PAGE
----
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Thursday, May 12, 2022

Economists disagree with Dr M’s proposal to peg ringgit to US dollar


A scene at a money changer's counter in Kuala Lumpur.
A scene at a money changer’s counter in Kuala Lumpur. (Bernama pic)

PETALING JAYA: Two economists have poured cold water on Dr Mahathir Mohamad’s proposal to peg the ringgit at RM3.80 to the US dollar like the government did at the height of the Asian financial crisis of the late 1990s.

Afzanizam Abdul Rashid.

Bank Islam’s chief economist, Afzanizam Abdul Rashid, and Sunway University economics professor Yeah Kim Leng said the current economic scenario was different from the situation of the late nineties, when Mahathir was the prime minister.

Afzanizam said the Malaysian banking system was currently well capitalised, was highly liquid and had a strong asset quality.

During the Asian financial crisis, capital flowed out of Malaysia at a massive rate. Noting this, Afzanizam said the Malaysian economy was in jeopardy and Mahathir made the right move when, in September 1998, he imposed selective capital control measures, including the fixing of the exchange rate.

The peg lasted until 2005.

“The point is that the currency peg is a form of economic policy that is based on a particular economic condition,” Afzanizam told FMT. “At the current juncture, it appears that such measures may not be necessary as economic activities have not been disrupted by volatile currency movements.”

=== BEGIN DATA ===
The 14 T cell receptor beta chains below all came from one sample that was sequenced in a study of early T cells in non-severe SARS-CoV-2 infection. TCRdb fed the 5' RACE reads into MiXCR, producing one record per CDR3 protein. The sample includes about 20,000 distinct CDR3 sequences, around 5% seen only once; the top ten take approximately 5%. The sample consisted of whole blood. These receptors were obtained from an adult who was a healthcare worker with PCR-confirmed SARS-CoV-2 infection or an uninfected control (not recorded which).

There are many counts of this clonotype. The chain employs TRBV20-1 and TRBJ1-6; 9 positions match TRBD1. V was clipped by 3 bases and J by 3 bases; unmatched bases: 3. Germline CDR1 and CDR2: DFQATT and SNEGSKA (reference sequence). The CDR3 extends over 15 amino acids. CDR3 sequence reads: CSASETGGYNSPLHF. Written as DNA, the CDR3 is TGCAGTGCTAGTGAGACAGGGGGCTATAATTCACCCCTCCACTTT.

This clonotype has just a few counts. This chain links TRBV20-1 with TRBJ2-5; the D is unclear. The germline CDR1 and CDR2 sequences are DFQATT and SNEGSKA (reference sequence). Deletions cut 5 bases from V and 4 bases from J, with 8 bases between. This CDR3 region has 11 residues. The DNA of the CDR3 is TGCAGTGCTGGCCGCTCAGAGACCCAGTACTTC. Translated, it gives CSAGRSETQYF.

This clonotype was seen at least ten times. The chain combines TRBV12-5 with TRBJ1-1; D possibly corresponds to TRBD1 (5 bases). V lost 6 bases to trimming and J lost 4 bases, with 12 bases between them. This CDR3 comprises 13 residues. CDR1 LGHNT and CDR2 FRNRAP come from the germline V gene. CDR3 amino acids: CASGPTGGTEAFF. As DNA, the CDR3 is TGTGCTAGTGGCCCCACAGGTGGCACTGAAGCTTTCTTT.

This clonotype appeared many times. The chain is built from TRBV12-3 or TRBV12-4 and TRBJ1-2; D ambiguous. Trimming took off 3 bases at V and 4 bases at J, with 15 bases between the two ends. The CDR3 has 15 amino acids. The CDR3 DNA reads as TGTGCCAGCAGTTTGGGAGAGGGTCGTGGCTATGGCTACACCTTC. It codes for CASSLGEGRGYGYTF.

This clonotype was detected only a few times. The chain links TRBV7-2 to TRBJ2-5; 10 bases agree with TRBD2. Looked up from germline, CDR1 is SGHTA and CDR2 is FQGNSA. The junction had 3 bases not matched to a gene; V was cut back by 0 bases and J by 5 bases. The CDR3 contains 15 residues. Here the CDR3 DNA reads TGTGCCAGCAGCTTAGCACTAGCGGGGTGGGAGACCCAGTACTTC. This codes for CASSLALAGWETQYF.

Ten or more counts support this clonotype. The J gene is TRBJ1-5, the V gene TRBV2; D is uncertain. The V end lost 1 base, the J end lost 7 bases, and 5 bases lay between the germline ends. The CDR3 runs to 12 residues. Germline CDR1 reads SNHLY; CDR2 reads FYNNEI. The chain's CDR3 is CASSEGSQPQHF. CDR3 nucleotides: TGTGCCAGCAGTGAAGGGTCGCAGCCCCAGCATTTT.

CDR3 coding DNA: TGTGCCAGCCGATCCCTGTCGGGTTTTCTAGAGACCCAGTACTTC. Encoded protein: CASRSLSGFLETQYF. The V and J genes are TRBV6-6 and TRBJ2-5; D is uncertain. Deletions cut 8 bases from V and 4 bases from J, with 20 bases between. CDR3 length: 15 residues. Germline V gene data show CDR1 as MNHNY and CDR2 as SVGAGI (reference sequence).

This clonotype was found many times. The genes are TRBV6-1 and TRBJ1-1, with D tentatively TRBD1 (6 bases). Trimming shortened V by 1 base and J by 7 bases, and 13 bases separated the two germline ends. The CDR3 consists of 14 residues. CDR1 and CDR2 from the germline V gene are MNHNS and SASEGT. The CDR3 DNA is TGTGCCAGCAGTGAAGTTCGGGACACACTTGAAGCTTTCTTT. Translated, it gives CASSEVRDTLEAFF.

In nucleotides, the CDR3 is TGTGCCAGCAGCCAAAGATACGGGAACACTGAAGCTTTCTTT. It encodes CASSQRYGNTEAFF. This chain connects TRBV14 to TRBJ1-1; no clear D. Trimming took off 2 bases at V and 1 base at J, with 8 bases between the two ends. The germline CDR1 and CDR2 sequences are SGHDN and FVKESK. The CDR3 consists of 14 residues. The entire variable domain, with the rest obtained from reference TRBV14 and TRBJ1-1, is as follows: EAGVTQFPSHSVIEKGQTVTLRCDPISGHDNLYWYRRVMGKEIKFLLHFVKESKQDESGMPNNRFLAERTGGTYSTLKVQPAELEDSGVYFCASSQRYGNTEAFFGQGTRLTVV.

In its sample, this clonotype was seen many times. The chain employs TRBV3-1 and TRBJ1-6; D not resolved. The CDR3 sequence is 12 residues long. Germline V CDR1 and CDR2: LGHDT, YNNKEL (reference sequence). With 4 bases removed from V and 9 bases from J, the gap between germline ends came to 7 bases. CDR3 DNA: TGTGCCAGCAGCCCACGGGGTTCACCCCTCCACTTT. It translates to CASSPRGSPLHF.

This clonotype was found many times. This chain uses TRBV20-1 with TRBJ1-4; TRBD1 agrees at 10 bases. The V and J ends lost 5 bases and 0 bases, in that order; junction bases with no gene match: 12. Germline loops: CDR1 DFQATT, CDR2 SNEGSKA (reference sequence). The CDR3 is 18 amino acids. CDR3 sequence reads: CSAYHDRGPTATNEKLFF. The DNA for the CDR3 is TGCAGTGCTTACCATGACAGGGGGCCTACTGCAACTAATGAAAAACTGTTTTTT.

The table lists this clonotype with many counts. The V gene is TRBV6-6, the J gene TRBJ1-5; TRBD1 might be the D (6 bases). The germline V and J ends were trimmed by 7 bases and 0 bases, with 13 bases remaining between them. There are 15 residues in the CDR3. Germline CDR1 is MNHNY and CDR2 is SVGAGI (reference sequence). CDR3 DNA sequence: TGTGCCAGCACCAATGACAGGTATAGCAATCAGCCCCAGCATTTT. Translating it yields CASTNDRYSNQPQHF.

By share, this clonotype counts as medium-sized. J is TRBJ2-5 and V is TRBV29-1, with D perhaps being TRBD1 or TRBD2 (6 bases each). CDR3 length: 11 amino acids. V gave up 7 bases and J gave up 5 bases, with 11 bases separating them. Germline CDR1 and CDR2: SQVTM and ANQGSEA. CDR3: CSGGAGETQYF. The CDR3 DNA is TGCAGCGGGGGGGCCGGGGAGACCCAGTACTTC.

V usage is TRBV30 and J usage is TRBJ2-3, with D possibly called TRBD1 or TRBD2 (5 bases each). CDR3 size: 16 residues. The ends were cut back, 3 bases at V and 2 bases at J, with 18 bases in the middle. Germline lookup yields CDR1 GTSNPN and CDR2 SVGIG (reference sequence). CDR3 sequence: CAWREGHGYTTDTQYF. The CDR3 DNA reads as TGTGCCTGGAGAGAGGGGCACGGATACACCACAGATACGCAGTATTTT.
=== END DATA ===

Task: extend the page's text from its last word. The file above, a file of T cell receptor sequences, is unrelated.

The ringgit stood at 4.382 to the US dollar yesterday morning, whereas it was RM4.228 to the dollar a month ago.

Also yesterday, Mahathir said the slide would not have happened if the ringgit’s value had been fixed and guaranteed by the government. He added that pegging the ringgit to the greenback would prevent currency traders from devaluing the ringgit by selling it in large quantities.

Yeah Kim Leng.

Yeah said it was important to note that the current weakening of the ringgit was likely to be temporary.

He said fluctuations in the ringgit’s value were to be expected considering the war in Ukraine, China’s continuing struggles with Covid-19 and the high inflation rates in the US.

He also said the economy was not under “massive attacks” by currency speculators and that the ringgit, unlike the Russian, Turkish and Sri Lankan currencies, was not facing a collapse in its value.

He warned that foreign investors would “flee the market” if a “drastic measure”, such as pegging the ringgit to the US dollar, was implemented.

The policy could destabilise the economy, he said.

“In fact, we are seeing growth in foreign direct investment (FDI) and portfolio inflows, even in a recession,” he said. “There was a sharp dip in FDI in 2020, but we have recovered and that has allayed fears of FDI avoiding Malaysia.

“Another important indicator now is our portfolio flow and the country’s rising reserves, which are indicators we are managing the current shocks well enough.

“What is important to note here is that the country is financially and economically stable and our economic recovery will provide us the strength to regain clarity in this uncertain global financial situation.” - FMT

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